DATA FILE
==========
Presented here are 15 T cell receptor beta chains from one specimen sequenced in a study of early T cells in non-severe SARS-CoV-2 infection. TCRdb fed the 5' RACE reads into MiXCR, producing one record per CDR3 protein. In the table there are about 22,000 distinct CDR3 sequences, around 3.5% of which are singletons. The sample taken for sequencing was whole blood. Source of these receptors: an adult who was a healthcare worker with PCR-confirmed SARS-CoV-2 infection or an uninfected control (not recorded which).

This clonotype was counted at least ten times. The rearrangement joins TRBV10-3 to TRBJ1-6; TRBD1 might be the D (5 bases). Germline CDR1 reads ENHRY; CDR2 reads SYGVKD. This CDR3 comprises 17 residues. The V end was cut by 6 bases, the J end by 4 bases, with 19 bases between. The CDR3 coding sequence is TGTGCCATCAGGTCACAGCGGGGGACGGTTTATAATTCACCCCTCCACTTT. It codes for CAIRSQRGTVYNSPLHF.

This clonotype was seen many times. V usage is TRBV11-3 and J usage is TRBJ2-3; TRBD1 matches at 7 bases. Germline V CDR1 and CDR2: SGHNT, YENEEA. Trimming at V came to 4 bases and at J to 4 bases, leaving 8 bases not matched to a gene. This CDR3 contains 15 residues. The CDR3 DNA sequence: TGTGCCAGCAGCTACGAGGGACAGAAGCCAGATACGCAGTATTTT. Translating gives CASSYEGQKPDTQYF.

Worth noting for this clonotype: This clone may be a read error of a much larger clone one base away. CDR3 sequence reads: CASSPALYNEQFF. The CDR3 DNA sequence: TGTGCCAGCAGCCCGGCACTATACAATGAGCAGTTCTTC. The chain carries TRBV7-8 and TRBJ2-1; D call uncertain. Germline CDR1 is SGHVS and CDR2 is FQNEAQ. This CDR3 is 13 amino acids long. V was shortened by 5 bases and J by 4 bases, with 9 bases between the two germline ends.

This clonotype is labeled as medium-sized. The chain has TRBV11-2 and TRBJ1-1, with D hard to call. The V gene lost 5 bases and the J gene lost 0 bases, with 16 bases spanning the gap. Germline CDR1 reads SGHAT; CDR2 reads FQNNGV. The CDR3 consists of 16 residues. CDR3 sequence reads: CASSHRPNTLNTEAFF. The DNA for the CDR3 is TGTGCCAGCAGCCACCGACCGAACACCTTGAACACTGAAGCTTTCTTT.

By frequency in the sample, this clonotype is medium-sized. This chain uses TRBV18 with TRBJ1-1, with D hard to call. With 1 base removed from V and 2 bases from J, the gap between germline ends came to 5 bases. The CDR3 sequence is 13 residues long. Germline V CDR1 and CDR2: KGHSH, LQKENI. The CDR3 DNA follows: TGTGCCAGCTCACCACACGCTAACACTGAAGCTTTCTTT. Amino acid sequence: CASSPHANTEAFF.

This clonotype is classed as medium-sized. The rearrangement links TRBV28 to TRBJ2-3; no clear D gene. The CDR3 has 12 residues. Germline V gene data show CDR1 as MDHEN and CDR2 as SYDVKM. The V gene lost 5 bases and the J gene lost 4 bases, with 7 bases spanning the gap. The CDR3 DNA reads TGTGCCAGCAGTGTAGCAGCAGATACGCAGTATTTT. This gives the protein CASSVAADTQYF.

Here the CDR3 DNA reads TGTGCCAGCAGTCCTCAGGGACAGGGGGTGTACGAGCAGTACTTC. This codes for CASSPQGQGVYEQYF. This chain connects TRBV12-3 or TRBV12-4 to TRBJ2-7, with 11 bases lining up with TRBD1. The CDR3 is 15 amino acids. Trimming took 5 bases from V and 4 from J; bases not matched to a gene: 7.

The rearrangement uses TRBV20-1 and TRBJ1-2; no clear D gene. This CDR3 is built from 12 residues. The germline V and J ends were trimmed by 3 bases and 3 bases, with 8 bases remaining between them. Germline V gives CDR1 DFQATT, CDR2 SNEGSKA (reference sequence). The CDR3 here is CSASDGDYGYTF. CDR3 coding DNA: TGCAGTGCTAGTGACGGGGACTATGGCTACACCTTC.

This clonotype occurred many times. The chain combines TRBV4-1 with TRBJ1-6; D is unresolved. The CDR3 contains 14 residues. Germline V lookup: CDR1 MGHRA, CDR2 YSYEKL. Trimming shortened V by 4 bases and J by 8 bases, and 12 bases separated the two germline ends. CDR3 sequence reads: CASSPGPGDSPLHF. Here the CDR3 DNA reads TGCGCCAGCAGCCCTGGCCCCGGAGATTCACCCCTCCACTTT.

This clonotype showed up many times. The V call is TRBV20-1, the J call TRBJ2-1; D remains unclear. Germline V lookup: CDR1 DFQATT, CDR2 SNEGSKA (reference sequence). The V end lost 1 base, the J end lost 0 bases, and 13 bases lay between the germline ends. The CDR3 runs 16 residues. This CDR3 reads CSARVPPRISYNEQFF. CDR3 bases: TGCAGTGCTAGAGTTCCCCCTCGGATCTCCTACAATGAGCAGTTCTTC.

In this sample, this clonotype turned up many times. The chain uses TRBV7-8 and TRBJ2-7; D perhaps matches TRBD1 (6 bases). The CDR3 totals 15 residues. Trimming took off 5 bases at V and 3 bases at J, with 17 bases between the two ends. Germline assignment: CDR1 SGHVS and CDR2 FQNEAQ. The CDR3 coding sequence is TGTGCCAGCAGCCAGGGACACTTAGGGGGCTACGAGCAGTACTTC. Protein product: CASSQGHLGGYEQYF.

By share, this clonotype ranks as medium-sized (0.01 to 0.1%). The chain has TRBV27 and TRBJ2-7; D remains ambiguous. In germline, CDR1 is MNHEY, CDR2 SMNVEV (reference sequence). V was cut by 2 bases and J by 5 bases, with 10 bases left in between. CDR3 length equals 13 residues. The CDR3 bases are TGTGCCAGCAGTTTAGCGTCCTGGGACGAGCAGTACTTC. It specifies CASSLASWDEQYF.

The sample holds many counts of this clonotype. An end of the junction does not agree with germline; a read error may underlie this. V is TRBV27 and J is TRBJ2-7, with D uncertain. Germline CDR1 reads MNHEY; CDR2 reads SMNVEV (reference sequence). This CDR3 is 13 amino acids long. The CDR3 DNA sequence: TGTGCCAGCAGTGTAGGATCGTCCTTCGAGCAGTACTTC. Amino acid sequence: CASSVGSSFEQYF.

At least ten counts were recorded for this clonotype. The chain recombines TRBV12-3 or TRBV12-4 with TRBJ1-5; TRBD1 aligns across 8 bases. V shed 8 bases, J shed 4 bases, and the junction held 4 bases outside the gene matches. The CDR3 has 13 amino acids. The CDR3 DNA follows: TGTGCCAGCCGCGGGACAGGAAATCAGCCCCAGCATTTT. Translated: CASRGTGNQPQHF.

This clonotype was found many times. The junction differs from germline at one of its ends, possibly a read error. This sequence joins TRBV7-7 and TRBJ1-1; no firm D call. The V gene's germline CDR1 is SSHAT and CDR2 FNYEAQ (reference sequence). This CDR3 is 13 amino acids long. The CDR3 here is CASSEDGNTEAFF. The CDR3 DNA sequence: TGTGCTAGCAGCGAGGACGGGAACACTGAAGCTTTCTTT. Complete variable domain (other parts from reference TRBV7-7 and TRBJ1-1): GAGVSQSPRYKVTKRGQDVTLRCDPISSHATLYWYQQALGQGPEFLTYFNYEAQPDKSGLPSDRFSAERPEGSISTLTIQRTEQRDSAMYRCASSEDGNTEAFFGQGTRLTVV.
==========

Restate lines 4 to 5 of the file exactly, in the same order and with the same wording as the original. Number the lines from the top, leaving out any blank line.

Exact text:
Worth noting for this clonotype: This clone may be a read error of a much larger clone one base away. CDR3 sequence reads: CASSPALYNEQFF. The CDR3 DNA sequence: TGTGCCAGCAGCCCGGCACTATACAATGAGCAGTTCTTC. The chain carries TRBV7-8 and TRBJ2-1; D call uncertain. Germline CDR1 is SGHVS and CDR2 is FQNEAQ. This CDR3 is 13 amino acids long. V was shortened by 5 bases and J by 4 bases, with 9 bases between the two germline ends.

This clonotype is labeled as medium-sized. The chain has TRBV11-2 and TRBJ1-1, with D hard to call. The V gene lost 5 bases and the J gene lost 0 bases, with 16 bases spanning the gap. Germline CDR1 reads SGHAT; CDR2 reads FQNNGV. The CDR3 consists of 16 residues. CDR3 sequence reads: CASSHRPNTLNTEAFF. The DNA for the CDR3 is TGTGCCAGCAGCCACCGACCGAACACCTTGAACACTGAAGCTTTCTTT.